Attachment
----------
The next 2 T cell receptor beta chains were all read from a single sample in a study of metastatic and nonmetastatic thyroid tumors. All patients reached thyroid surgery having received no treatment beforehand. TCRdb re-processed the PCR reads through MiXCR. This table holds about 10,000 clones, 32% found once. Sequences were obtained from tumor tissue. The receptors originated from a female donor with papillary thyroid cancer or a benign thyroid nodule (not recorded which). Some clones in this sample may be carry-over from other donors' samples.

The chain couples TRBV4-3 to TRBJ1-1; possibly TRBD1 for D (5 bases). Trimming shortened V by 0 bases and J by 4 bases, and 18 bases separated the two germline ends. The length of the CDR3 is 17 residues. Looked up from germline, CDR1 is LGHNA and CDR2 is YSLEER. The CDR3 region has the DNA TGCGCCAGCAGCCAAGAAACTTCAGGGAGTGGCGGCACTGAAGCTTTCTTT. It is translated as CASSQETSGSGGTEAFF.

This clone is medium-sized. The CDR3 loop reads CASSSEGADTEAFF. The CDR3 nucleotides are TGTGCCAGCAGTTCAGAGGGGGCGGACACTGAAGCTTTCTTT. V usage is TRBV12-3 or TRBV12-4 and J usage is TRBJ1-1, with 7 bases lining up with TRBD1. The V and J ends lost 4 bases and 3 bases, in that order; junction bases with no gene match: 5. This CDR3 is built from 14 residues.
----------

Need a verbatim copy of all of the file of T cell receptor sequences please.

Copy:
The next 2 T cell receptor beta chains were all read from a single sample in a study of metastatic and nonmetastatic thyroid tumors. All patients reached thyroid surgery having received no treatment beforehand. TCRdb re-processed the PCR reads through MiXCR. This table holds about 10,000 clones, 32% found once. Sequences were obtained from tumor tissue. The receptors originated from a female donor with papillary thyroid cancer or a benign thyroid nodule (not recorded which). Some clones in this sample may be carry-over from other donors' samples.

The chain couples TRBV4-3 to TRBJ1-1; possibly TRBD1 for D (5 bases). Trimming shortened V by 0 bases and J by 4 bases, and 18 bases separated the two germline ends. The length of the CDR3 is 17 residues. Looked up from germline, CDR1 is LGHNA and CDR2 is YSLEER. The CDR3 region has the DNA TGCGCCAGCAGCCAAGAAACTTCAGGGAGTGGCGGCACTGAAGCTTTCTTT. It is translated as CASSQETSGSGGTEAFF.

This clone is medium-sized. The CDR3 loop reads CASSSEGADTEAFF. The CDR3 nucleotides are TGTGCCAGCAGTTCAGAGGGGGCGGACACTGAAGCTTTCTTT. V usage is TRBV12-3 or TRBV12-4 and J usage is TRBJ1-1, with 7 bases lining up with TRBD1. The V and J ends lost 4 bases and 3 bases, in that order; junction bases with no gene match: 5. This CDR3 is built from 14 residues.